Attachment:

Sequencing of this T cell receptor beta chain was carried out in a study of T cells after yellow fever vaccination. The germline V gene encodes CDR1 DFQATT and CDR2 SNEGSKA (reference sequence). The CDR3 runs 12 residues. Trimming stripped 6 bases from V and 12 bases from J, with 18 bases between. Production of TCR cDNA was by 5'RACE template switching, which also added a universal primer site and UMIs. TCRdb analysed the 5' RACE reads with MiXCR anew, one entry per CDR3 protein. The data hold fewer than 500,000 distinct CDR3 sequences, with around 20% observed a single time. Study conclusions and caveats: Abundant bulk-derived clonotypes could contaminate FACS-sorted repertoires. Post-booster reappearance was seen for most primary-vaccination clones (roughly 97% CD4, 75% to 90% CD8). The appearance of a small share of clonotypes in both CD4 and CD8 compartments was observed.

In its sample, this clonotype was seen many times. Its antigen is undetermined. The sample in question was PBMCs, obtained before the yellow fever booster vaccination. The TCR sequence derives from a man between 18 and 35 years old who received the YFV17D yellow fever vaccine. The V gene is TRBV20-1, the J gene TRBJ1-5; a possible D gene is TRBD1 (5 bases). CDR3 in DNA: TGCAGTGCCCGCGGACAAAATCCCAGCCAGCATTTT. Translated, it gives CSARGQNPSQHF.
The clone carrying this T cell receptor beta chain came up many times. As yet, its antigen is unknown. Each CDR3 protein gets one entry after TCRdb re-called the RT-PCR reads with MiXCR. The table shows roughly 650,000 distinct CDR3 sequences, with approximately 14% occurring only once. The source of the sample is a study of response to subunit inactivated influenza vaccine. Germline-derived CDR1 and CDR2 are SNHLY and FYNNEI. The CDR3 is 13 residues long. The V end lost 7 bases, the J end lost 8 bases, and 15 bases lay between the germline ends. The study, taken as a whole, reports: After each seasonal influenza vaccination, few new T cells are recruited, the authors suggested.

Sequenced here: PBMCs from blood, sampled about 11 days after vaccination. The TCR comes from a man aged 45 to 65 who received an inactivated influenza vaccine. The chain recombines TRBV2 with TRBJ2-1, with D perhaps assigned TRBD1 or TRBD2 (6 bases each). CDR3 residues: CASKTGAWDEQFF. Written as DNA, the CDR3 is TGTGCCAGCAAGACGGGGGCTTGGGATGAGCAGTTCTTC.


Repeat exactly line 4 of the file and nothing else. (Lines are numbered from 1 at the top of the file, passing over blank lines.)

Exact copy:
Sequenced here: PBMCs from blood, sampled about 11 days after vaccination. The TCR comes from a man aged 45 to 65 who received an inactivated influenza vaccine. The chain recombines TRBV2 with TRBJ2-1, with D perhaps assigned TRBD1 or TRBD2 (6 bases each). CDR3 residues: CASKTGAWDEQFF. Written as DNA, the CDR3 is TGTGCCAGCAAGACGGGGGCTTGGGATGAGCAGTTCTTC.